Welcome to Magazine Sixty, Amir. Let’s start at the beginning and ask you why Jazz is such a special music for you? And who are its most important artists past and present?
Jazz music is really special to me because of my upbringing. My father was heavy into jazz and always had jazz playing in our household. He also grew up with and was friends with Jaki Byard, who coincidentally played in the Mingus band for a few years before going solo. Every weekend my father would sit and listen to jazz on his hi fi stereo system. And sometimes he would invite me to join him. Basically, father instilled in me my love for jazz.
Some of the most important artists from the past for me would be Clark Terry, Eric Dolphy, Horace Silver, Mile Davis, Dizzy Gillespie and, of course, Charles Mingus. For new future jazz artists, I would say Kamasi Washington, Yussef Kammal, Shabaka Hutchings, Nuyba Garcia, and Robert Glasper are some of my favorites.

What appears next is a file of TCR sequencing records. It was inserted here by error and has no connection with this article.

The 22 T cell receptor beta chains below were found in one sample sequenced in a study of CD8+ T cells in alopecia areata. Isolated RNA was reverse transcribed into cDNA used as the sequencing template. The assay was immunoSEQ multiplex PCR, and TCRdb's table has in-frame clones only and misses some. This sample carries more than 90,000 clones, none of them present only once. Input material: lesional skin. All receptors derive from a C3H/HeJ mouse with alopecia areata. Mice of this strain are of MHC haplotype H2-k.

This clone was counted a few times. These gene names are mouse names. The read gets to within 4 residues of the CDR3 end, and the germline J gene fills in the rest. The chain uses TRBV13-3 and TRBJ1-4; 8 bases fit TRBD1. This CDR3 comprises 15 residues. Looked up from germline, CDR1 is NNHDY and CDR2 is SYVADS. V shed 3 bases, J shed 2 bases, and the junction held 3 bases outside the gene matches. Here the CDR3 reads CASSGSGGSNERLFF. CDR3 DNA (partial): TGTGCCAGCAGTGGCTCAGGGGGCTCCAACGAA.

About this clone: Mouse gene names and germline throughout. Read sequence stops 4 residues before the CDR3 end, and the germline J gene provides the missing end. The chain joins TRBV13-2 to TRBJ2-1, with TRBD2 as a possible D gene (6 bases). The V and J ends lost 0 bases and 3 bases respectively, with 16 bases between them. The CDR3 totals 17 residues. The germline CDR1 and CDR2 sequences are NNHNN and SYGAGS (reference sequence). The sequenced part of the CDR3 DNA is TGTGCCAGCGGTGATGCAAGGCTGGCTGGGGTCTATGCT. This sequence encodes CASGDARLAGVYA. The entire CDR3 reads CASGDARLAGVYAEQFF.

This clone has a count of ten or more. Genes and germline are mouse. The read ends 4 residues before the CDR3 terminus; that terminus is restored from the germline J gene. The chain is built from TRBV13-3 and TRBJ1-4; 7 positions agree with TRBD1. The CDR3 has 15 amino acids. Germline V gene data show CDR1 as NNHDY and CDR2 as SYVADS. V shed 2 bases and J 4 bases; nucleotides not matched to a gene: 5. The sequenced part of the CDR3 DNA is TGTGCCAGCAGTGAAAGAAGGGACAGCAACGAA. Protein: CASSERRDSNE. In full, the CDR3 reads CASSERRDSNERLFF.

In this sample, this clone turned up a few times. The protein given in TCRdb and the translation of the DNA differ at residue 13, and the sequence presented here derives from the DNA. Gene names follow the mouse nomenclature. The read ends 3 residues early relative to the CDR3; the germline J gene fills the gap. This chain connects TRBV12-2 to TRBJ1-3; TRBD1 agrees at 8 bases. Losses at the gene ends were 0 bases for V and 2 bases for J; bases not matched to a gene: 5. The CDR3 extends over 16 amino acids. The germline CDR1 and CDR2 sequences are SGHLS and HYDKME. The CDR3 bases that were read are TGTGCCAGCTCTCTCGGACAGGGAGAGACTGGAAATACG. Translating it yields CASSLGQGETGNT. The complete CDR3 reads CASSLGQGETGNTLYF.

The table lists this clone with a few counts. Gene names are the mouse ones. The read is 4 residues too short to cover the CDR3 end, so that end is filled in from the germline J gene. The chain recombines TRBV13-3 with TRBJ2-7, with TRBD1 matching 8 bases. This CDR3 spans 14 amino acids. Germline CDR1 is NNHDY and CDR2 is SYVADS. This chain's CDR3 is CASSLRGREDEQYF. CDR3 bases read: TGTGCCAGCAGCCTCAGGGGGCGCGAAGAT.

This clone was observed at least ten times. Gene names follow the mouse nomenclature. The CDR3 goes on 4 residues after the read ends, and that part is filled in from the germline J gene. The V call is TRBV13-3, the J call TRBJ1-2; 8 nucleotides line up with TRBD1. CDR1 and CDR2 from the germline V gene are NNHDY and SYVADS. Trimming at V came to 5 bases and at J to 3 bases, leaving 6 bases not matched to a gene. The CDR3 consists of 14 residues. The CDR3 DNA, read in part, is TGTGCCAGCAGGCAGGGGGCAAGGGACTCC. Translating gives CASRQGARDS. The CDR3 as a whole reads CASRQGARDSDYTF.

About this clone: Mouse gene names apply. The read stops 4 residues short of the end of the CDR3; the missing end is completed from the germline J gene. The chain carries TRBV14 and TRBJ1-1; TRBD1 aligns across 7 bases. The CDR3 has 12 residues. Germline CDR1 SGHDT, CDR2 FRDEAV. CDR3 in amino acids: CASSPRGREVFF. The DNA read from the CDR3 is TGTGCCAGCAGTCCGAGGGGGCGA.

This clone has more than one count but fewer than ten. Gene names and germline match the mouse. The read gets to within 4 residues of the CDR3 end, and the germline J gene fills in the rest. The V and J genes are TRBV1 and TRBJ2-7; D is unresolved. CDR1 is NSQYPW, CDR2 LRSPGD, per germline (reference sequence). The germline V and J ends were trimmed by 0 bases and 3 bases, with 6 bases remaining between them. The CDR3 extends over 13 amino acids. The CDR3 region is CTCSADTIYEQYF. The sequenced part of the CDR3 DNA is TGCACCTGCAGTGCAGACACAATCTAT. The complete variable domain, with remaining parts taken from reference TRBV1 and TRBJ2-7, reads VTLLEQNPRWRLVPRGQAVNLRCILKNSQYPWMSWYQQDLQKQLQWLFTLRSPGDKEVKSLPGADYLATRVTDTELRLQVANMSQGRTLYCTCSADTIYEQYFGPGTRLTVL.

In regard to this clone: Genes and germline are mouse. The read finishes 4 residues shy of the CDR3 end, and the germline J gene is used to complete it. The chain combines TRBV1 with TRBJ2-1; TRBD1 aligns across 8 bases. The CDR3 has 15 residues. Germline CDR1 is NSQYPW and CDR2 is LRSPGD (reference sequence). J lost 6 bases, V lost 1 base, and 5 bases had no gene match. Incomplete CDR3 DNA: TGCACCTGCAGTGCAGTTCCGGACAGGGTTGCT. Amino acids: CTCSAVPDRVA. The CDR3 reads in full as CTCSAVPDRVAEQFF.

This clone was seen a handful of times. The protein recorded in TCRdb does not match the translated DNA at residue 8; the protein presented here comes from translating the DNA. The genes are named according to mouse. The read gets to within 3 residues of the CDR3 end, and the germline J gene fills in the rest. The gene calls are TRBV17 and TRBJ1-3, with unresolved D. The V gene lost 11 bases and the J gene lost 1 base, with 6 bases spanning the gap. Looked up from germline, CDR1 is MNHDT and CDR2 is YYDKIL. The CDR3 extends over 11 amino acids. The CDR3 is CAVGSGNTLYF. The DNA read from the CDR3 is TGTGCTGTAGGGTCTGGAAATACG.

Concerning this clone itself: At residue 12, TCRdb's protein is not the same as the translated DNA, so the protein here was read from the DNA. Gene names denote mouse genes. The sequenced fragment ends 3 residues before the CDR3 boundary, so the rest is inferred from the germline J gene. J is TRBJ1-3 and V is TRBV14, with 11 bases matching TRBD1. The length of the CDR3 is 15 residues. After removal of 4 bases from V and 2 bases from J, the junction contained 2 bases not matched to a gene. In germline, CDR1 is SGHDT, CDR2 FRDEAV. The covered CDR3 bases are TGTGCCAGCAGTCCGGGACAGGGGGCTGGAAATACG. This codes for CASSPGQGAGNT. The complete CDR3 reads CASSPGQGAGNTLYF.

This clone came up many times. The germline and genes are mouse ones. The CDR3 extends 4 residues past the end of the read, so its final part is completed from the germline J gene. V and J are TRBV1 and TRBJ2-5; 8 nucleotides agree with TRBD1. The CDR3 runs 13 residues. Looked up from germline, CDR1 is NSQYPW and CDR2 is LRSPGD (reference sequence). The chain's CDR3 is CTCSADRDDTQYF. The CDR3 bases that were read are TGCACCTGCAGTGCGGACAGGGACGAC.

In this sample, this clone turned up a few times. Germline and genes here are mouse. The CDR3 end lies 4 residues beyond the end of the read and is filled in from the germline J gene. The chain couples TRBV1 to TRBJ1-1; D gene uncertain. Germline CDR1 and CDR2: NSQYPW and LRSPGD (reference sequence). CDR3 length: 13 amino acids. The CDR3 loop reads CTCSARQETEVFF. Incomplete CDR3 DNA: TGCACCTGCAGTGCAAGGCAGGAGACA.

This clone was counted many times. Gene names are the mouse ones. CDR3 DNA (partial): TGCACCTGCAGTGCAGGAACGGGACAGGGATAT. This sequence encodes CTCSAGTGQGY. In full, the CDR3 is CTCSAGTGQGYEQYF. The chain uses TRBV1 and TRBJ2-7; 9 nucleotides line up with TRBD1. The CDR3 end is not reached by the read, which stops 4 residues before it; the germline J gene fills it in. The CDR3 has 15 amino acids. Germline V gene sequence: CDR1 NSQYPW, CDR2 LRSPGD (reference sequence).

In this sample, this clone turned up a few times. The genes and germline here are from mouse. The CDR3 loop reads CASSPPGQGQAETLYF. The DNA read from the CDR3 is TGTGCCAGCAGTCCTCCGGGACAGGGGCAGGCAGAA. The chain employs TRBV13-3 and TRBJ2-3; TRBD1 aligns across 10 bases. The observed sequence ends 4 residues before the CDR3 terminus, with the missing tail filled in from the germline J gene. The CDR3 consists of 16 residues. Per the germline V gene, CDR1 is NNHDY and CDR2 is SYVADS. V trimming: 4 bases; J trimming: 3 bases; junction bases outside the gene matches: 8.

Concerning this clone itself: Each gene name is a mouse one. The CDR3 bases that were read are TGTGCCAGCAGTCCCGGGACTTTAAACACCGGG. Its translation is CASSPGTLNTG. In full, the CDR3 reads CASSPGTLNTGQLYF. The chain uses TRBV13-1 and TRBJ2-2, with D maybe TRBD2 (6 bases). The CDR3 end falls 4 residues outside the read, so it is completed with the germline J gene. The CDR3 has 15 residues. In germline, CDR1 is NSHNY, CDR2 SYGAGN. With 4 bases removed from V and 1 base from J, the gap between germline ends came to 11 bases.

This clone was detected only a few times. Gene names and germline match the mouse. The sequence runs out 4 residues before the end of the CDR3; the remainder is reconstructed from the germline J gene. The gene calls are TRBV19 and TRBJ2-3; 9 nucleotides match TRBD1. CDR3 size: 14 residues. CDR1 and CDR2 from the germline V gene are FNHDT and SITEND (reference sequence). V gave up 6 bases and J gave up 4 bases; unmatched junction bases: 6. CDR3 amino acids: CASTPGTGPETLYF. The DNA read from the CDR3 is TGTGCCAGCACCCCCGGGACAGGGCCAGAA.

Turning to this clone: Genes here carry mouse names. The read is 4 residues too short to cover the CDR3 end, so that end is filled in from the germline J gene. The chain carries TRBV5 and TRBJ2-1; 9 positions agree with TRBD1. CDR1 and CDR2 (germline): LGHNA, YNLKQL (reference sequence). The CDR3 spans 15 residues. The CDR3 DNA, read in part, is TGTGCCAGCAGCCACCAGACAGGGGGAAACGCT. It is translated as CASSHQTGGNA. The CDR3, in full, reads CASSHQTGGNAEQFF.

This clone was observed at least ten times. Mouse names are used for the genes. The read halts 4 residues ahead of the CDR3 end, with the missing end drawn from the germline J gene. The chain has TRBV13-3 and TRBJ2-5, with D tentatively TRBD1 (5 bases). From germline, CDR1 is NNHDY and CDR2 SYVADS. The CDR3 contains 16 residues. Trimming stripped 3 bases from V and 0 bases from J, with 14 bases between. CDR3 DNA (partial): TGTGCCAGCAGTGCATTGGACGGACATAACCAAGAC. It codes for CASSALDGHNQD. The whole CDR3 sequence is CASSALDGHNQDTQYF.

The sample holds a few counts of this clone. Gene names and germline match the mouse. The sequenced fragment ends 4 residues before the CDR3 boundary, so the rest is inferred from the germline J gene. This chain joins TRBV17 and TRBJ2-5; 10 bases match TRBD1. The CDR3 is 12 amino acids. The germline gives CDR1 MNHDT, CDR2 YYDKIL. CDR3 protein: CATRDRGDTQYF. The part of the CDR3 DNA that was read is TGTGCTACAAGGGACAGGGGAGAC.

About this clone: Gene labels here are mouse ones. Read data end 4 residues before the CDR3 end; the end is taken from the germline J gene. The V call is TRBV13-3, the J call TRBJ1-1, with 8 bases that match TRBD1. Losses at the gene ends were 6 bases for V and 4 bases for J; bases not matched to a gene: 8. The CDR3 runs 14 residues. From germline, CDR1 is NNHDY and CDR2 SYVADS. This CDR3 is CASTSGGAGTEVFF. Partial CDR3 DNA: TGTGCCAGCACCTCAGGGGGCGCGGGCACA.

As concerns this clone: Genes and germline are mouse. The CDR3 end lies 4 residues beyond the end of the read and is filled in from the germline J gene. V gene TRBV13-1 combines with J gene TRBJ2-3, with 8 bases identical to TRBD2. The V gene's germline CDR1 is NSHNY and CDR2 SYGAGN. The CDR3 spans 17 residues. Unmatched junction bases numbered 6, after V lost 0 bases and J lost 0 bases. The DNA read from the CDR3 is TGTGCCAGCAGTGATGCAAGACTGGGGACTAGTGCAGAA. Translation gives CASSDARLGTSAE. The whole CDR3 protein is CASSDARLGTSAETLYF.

Tell the story behind the Strata Concert Gallery recordings by Mingus and how you came to have them released on bbe?
The story behind the Strata Concert Gallery recordings by Mingus is a relatively simple one. The Strata Concert Gallery was an artists collective space where the owner, Kenny Cox had many shows with local and national artists. I believe it was a non-alcoholic space so that all ages could come. This particular Mingus recording was probably the second or third performance from a well-known artist. Mingus was right behind Keith Jarrett with Herbie Hancock to follow Mingus.